Everyone in the media industry seems to be trying to find a magic recipe for digital success, whether it’s a paywall or an iPad app or an outsourced news-aggregation service like Journatic. But it’s worth remembering that the simple things matter as well — such as giving readers something that serves their needs, even if it doesn’t fit your traditional business model or the way you think about your platform. A great example is a news service called Evening Edition, which some web designers came up with as a side project and launched on Monday. The idea behind it is so simple that it seems almost unworthy of notice, but that simplicity is also part of its power, and something more mainstream media outlets could arguably learn from.
As Read/Write Web notes in its report on the launch, the concept for Evening Edition came out of a comment from former New York Times designer Khoi Vinh about how studies of iPad usage showed readers looking for news in the evening hours rather than the daytime. Jim Ray of web-design shop Mule Design took that idea of an “evening edition” — something that many newspapers used to have back in the glory days of the medium — and worked with fellow designer Mike Monteiro to put together the service in a little over a week. It was launched on Monday with
funding sponsorship from the non-profit agency behind the magazine Mother Jones.
Simplicity can be a powerful attraction
Evening Edition couldn’t really be any simpler: an editor, Anna Rascouët-Paz (who also works for Annual Reviews, a non-profit publisher of academic journals) puts together a single page of news — a half-dozen important stories about a variety of topics from politics to business — which gets published online every day at 5 p.m. As Jon Mitchell at Read/Write Web points out, there is no RSS feed, no live updates, no streaming videos or any other features, just half a dozen news items that summarize an important issue and contain multiple links to background or related information from other media outlets. As Ray says in a blog post about the service:
[W]e’re all constantly awash in a torrent of news-like “updates”, in between fake celebrity death tweets, divorce notices on Facebook and new-puppy tumblrs. How is anyone supposed to sift through all of that to get to the important stuff?
Of course, sifting through vast quantities of information in order to show people the important stuff is what newspapers are supposed to do, but many newspaper websites and even mobile apps still shovel an enormous amount of content at users with very little filtering, as other web designers like Andy Rutledge have noted when looking at offerings like the New York Times website. Why do they do this? Because they have hundreds of reporters and editors whose job it is to pump out thousands of articles a day for the print edition, and the website gets all of that and more.
It’s a supply-oriented approach to information, rather than a demand-oriented one. In effect, a newspaper website says to a reader: “Here’s all the things we came up with today, which you may or may not be interested in.” Something like Evening Edition, however, says: “We know that you are busy, and overwhelmed with information, and we want to help you — here’s what you need to know.”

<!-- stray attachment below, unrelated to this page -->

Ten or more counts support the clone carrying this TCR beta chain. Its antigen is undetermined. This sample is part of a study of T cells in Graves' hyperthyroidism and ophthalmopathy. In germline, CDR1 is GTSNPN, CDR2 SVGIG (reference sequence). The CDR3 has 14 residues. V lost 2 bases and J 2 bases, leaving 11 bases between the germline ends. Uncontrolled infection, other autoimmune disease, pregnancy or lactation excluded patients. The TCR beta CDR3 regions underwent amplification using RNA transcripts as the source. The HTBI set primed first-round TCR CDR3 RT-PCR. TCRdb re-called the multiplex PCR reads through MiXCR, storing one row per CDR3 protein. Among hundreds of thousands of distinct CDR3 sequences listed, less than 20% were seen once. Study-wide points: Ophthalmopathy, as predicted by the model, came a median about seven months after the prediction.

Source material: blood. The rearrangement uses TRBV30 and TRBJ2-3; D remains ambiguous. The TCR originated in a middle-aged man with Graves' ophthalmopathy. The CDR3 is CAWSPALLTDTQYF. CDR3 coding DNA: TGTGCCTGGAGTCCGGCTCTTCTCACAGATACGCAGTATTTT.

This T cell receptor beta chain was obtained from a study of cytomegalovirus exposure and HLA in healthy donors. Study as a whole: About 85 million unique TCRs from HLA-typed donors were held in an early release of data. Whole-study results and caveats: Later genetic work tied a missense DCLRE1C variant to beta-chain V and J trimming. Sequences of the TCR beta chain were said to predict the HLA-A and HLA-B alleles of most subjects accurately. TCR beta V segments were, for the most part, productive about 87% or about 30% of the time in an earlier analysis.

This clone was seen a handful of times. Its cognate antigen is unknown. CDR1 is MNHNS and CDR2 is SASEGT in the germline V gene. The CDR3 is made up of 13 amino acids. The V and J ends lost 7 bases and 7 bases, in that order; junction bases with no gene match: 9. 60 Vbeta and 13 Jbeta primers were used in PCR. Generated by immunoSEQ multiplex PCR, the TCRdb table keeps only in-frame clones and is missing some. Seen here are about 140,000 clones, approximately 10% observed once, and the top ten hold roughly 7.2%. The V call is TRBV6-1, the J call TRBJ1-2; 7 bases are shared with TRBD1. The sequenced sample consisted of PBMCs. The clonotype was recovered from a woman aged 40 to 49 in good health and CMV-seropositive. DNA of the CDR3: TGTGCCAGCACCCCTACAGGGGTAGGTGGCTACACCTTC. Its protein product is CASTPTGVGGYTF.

Distill and simplify, or competitors like Twitter will
Evening Edition isn’t alone in trying to simplify and distill the oceans of information that flow past us every day. That was also the point behind services like Summify and News.me — both of whom have said they found a surprisingly intense interest in their daily email newsletters with a selection of the day’s top stories. Twitter bought Summify in January, and is now sending out similar weekly emails, as part of its growing attempts to filter and “curate” content for readers. As I’ve tried to point out in the past, the danger for traditional media companies is that if Twitter and others (including Facebook) manage to do this better, they will inevitably gain the upper hand with time-pressed and attention-deprived readers.
This need also explains much of the success of outlets like the Huffington Post, which routinely gets accused of “over-aggregation” for summarizing or excerpting news stories from mainstream outlets like the New York Times. The painful reality many traditional media players don’t want to consider is that their readers don’t want all of their carefully researched and painstakingly edited stories — they may only want a brief summary or excerpt, which the Huffington Post and Google News and other aggregators are more than happy to provide. Rupert Murdoch and former NYT executive editor Bill Keller may call it theft, but readers probably just think of it as useful.
News-recommendation services like Prismatic and Flipboard and Zite are playing a similar kind of game, although they still provide far more information than many readers may want or need. The compelling part of Evening Edition is that it is so simple and so stripped down — and yet, there is a surprising amount of depth even in the short items that it includes in its daily roundup, thanks to the work of Anna Rascouët-Paz. Is it the future of digital media, or a magic recipe for success? Hardly. But it still contains lessons that larger media outlets might want to consider, such as serving their readers’ needs instead of their own.